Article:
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Oregon vs. Washington State: Ducks Must Continue Strong Defensive Play

PASADENA, CA - JANUARY 02:  Tight end Jacob Pedersen #48 of the Wisconsin Badgers runs the ball after a catch as he is grabbed from behind by Michael Clay #46 of the Oregon Ducks and another Ducks defender in the first half at the 98th Rose Bowl Game on January 2, 2012 in Pasadena, California.  (Photo by Jeff Gross/Getty Images)
Jeff Gross/Getty Images
Rob GoldbergFeatured ColumnistSeptember 28, 2012

Who knew Oregon could play defense?

The Ducks demolished previously undefeated Arizona to open up the Pac-12 season. It was not surprising that the team scored 49 points, but it was a shock to many that the Wildcats were unable to get a single point in the shutout.

Oregon's defense played tough the entire game. The unit forced five turnovers, had an early goal-line stand and blocked a field goal to keep the Wildcats off the board. In addition, two interceptions returned for touchdowns helped make the game a blowout in the fourth quarter.

Everyone knows about what the Ducks can do on offense. They use an incredibly fast strategy to get up the field and catch the opponents off guard. Running backs Kenjon Barner and De'Anthony Thomas are extremely talented and can score from anywhere on the field.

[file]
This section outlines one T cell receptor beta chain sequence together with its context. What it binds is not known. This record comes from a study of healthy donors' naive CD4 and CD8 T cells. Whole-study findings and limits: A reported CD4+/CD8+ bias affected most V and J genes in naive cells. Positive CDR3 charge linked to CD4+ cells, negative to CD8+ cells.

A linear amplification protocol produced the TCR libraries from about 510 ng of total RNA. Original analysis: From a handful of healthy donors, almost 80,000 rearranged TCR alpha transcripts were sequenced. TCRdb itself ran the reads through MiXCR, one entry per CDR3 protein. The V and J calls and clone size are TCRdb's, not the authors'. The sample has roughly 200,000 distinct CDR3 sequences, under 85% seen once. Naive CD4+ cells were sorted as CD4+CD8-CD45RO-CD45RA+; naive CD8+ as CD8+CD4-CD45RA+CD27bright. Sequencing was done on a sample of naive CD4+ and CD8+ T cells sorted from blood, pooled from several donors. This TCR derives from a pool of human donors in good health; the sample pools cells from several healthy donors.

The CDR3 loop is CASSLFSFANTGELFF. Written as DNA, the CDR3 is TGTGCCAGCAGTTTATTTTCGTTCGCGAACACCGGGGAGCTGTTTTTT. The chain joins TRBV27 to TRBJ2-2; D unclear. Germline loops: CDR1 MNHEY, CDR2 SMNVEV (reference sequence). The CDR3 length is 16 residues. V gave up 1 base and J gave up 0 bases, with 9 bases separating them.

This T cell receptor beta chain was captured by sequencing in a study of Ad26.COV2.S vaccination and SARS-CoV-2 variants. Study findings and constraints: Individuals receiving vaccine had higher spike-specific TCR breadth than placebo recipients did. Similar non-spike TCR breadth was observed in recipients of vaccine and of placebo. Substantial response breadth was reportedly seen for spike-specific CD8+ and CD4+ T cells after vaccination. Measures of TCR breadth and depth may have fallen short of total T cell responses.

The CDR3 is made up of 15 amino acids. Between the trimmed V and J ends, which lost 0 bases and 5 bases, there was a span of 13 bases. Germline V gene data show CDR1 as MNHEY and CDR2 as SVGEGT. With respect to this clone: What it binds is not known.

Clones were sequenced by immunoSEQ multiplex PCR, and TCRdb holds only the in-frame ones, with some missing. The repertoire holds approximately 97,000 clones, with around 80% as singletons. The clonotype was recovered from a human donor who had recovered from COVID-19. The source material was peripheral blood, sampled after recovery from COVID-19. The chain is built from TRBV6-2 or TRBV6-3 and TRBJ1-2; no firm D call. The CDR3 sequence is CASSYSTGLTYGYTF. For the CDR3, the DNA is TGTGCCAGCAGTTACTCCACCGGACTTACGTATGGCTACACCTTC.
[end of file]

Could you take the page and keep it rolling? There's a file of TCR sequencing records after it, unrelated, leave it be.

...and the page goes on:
The offense was third in the NCAA last season with 46.1 points per game. They have not missed a beat this year and are averaging 52.8 points per game, good enough for No. 4 in the country.

However, it is the defense that can help this team win a national championship.

Oregon has been close to reaching that goal in each of the past two years. Two years ago, the Ducks were defeated by Auburn in the BCS National Championship Game. Last year, two losses held the team out of contention.

In 2011, the defense was a big reason for the struggle. The unit allowed over 30 points in six different games throughout the year. This includes a combined 78 points given up in losses to LSU and USC. No matter how good an offense is, it is difficult to overcome this type of deficiency.

Fortunately, things look different this year. In each game this season, the Ducks have allowed fewer points than the last. In addition, they are currently in the top 10 in the nation with seven interceptions.

Turnovers are a great equalizer when a team allows a lot of yardage. This is the same strategy that the Green Bay Packers and New England Patriots used last year in the NFL to be successful.

In the upcoming game against Washington State, this must continue. Connor Halliday and Jeff Tuel have combined to throw for a lot of yards this year, but they also have tossed seven interceptions together. The secondary needs to remain active and look for the pick when there is an opportunity.

If they can shut down another opponent, it will give the team confidence when it faces tougher competition like Oregon State, Stanford and USC.

It is unlikely the defense will suddenly become SEC-caliber overnight. However, those are the teams that have been winning national championships. If Oregon wants to reach that point, it must continue to play well on that side of the ball.

This team is incredibly close to being considered elite. A solid defense would go a long way towards making that leap.

 

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